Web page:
Keynes warned of the dire impact of efforts at self-sufficiency and focus on self-interest as far back as 1933.

Keynes had proposed international clearing union – to ensure debtors countries didn’t bear entire burden of global imbalances. The Fund was established precisely to provide counter-cyclical lending.

Fund has only provided a small percentage of resources – less than 30% for developing countries during the pandemic.

Fear of approaching Fund arise from stigma – downgrade  by Credit Agencies, conditions and surcharges.

Some countries in South East Asia and South Asia have been on Fund programmes for decades – as they have no other options. Imposition of Fund conditions have not enabled independence from Fund resources. Procyclical nature of surcharges is adding to the problem.

IMF research – notes that use of fiscal rules tend to support pro-cyclical policies. Surcharges will therefore make it more difficult for countries to respond to the crisis.

Fund has massively increased lending to 85 countries – however inadequate. However, surcharges on this scale will add a significant barrier to global recovery due to their pro-cyclical nature.

Pandemic costs will pale in comparison to climate crisis. The surcharge policy must go.

Martín Abeles

Speaking on a personal capacity – not necessarily position of ECLAC.

Notes two recent reports. Also very good paper from Daniela Prates and Penelope Hawkins, UNCTAD.

Surcharges not a good idea, not even in the Fund’s own terms.

Agrees with previous speakers. Surcharges don’t result in changes proposed, over-reliance and prompt payment. Surcharges don’t increase Funds’ lending capacity.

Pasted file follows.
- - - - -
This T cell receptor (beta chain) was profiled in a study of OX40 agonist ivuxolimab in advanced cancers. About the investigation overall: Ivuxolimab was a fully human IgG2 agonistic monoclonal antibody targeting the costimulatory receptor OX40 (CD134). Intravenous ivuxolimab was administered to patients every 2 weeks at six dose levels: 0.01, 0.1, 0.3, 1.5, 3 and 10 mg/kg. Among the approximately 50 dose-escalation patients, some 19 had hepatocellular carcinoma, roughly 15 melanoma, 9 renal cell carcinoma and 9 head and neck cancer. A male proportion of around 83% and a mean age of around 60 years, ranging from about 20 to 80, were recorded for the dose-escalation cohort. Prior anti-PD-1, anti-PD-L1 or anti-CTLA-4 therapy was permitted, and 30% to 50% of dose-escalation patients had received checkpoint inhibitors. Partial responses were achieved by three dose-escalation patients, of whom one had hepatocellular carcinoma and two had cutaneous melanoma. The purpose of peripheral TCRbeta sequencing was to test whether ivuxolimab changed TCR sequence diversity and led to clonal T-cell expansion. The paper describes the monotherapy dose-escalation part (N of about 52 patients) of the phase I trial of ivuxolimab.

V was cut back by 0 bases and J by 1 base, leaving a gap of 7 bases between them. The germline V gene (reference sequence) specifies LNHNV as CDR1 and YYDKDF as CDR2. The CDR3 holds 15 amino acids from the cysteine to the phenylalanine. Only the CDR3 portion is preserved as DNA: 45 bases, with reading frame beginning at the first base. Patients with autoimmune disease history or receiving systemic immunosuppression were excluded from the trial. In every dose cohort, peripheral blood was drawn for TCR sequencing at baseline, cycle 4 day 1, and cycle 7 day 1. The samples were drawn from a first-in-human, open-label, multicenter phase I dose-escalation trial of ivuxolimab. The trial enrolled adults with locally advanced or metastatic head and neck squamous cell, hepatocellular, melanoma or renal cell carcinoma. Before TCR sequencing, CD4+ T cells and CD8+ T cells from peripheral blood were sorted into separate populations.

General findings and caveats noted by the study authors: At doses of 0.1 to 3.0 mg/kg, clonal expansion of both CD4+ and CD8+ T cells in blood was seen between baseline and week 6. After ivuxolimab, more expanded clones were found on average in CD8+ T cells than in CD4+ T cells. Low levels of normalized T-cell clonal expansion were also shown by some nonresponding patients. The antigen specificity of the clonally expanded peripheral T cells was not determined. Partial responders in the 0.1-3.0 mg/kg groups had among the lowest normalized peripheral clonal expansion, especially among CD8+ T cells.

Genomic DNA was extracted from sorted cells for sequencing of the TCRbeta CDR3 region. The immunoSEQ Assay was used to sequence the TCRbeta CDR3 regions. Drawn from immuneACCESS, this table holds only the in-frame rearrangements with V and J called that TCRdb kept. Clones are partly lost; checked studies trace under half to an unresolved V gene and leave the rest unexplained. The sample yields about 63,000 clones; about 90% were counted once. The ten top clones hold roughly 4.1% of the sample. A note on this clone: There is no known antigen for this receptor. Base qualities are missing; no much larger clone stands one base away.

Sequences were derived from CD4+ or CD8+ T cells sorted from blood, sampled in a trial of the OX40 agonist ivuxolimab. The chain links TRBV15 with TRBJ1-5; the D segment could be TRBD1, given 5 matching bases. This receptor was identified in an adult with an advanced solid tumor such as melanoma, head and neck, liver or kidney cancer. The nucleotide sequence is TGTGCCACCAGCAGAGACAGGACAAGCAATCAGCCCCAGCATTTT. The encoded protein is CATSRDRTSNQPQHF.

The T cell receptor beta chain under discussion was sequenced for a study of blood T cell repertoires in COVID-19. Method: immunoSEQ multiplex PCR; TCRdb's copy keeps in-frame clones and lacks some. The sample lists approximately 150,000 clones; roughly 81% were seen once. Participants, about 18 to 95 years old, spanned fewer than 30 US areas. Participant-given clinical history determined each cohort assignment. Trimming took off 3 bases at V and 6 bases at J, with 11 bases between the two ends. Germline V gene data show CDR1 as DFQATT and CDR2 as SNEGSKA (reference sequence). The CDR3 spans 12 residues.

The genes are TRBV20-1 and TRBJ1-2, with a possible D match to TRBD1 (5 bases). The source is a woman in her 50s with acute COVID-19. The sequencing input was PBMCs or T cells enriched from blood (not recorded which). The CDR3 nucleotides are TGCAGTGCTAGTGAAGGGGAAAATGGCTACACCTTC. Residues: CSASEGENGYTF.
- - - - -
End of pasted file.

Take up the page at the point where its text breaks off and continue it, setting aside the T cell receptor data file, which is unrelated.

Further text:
Regressive character: tend to apply to Middle-income countries (MICs) – 14 countries subject to surcharges, all MICs. Proportional to size of quota.

Surcharges are increasing share of Fund’s operational resources – i.e. MICs are under represented as outlined by Mark, but also forced to assume disproportionate burden of contributing to Fund’s operational costs.

Not very difficult to find a more progressive policy.

Surcharges are ‘anti-catalytic’ – initially balance of payments were due to current account problems, now, due to liberalisation, they tend to be the result of capital accounts problem. Therefore Fund used reforms and some resources as ‘catalyst’ to entice/ attract private sector finance.

However surcharges, if they worsen  states’ debt position may undermine the objective of the catalytic effort.

Argentina – the $10 billion projected in standby agreement surcharges would add substantial costs to the programme and would be a significant barrier to Fund’s catalytic efforts.

Therefore revising the policy, as G24 has demanded, would also support other financial actors as it lessens likely debt burden.

Marilou Uy

Noted links with governance and IMF financing issues.

Questions & Answers

Q: What alternatives exist, given the surcharges key role in Fund financing?

Martín Abeles

Surcharges have a long history. Were streamlined after 2009, when programmes decreased – e.g. Brazil and Argentina exited. This is no longer the case. Now 85 countries with Fund programmes. This implies that the Fund has ample resources from Fund programmes.

Surcharges aside = “fund is back in business” . We don’t need to think of a full elimination of surcharges. Restoring 300% quota reform policy, e.g. could be used to eliminate some of the costs.

A temporary suspension is a matter of urgency.

Jayati Ghosh

Lots of revenue lost at the Fund for other reasons. Fund’s management of its own resources is appalling, for example.

Significant loss due to recent pension payment to employees. Very large costs that were accepted without comment. This from an institution that demands pension cuts from vulnerable populations.

Therefore, there are many options available. In the end the question is political.

Disagree with Martin – why should we accept any surcharges? The Fund has only used slightly over a 10% of the funds at its disposal.

Should Fund continue to pursue failed and ‘counter-cyclical’ policies, it will be back on ‘life support’ (as was the case prior to the 2008 financial crisis) as states will seek other, regional, options.